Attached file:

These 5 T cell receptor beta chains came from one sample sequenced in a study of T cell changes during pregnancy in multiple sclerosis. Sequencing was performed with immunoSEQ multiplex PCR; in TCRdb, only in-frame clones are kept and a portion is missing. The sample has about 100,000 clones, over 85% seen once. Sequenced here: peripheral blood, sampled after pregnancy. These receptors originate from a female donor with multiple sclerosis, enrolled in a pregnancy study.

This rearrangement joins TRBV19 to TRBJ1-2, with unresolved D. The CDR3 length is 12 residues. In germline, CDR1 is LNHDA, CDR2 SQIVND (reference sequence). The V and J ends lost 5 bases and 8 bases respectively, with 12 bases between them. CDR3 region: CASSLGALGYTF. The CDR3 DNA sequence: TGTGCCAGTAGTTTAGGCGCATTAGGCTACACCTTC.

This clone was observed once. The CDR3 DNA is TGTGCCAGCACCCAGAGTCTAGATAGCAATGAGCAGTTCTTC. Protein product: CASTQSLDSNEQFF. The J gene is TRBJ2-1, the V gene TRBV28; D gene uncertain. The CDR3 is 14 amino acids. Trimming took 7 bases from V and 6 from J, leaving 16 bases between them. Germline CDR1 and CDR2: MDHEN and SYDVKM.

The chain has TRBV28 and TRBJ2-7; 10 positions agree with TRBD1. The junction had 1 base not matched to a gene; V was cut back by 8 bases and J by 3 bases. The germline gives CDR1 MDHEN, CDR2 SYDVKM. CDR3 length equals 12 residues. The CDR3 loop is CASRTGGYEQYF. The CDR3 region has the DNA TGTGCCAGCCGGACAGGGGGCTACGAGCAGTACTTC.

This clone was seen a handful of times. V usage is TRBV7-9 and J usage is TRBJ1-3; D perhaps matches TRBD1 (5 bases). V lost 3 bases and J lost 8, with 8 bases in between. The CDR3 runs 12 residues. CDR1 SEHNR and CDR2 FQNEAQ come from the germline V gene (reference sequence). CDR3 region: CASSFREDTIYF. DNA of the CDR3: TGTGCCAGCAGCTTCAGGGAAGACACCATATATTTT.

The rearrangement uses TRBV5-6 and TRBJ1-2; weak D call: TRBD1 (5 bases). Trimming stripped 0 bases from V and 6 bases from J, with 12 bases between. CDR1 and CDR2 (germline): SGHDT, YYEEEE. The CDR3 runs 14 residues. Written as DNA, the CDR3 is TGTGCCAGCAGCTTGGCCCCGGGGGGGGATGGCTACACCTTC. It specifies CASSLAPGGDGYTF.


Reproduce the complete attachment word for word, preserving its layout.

These 5 T cell receptor beta chains came from one sample sequenced in a study of T cell changes during pregnancy in multiple sclerosis. Sequencing was performed with immunoSEQ multiplex PCR; in TCRdb, only in-frame clones are kept and a portion is missing. The sample has about 100,000 clones, over 85% seen once. Sequenced here: peripheral blood, sampled after pregnancy. These receptors originate from a female donor with multiple sclerosis, enrolled in a pregnancy study.

This rearrangement joins TRBV19 to TRBJ1-2, with unresolved D. The CDR3 length is 12 residues. In germline, CDR1 is LNHDA, CDR2 SQIVND (reference sequence). The V and J ends lost 5 bases and 8 bases respectively, with 12 bases between them. CDR3 region: CASSLGALGYTF. The CDR3 DNA sequence: TGTGCCAGTAGTTTAGGCGCATTAGGCTACACCTTC.

This clone was observed once. The CDR3 DNA is TGTGCCAGCACCCAGAGTCTAGATAGCAATGAGCAGTTCTTC. Protein product: CASTQSLDSNEQFF. The J gene is TRBJ2-1, the V gene TRBV28; D gene uncertain. The CDR3 is 14 amino acids. Trimming took 7 bases from V and 6 from J, leaving 16 bases between them. Germline CDR1 and CDR2: MDHEN and SYDVKM.

The chain has TRBV28 and TRBJ2-7; 10 positions agree with TRBD1. The junction had 1 base not matched to a gene; V was cut back by 8 bases and J by 3 bases. The germline gives CDR1 MDHEN, CDR2 SYDVKM. CDR3 length equals 12 residues. The CDR3 loop is CASRTGGYEQYF. The CDR3 region has the DNA TGTGCCAGCCGGACAGGGGGCTACGAGCAGTACTTC.

This clone was seen a handful of times. V usage is TRBV7-9 and J usage is TRBJ1-3; D perhaps matches TRBD1 (5 bases). V lost 3 bases and J lost 8, with 8 bases in between. The CDR3 runs 12 residues. CDR1 SEHNR and CDR2 FQNEAQ come from the germline V gene (reference sequence). CDR3 region: CASSFREDTIYF. DNA of the CDR3: TGTGCCAGCAGCTTCAGGGAAGACACCATATATTTT.

The rearrangement uses TRBV5-6 and TRBJ1-2; weak D call: TRBD1 (5 bases). Trimming stripped 0 bases from V and 6 bases from J, with 12 bases between. CDR1 and CDR2 (germline): SGHDT, YYEEEE. The CDR3 runs 14 residues. Written as DNA, the CDR3 is TGTGCCAGCAGCTTGGCCCCGGGGGGGGATGGCTACACCTTC. It specifies CASSLAPGGDGYTF.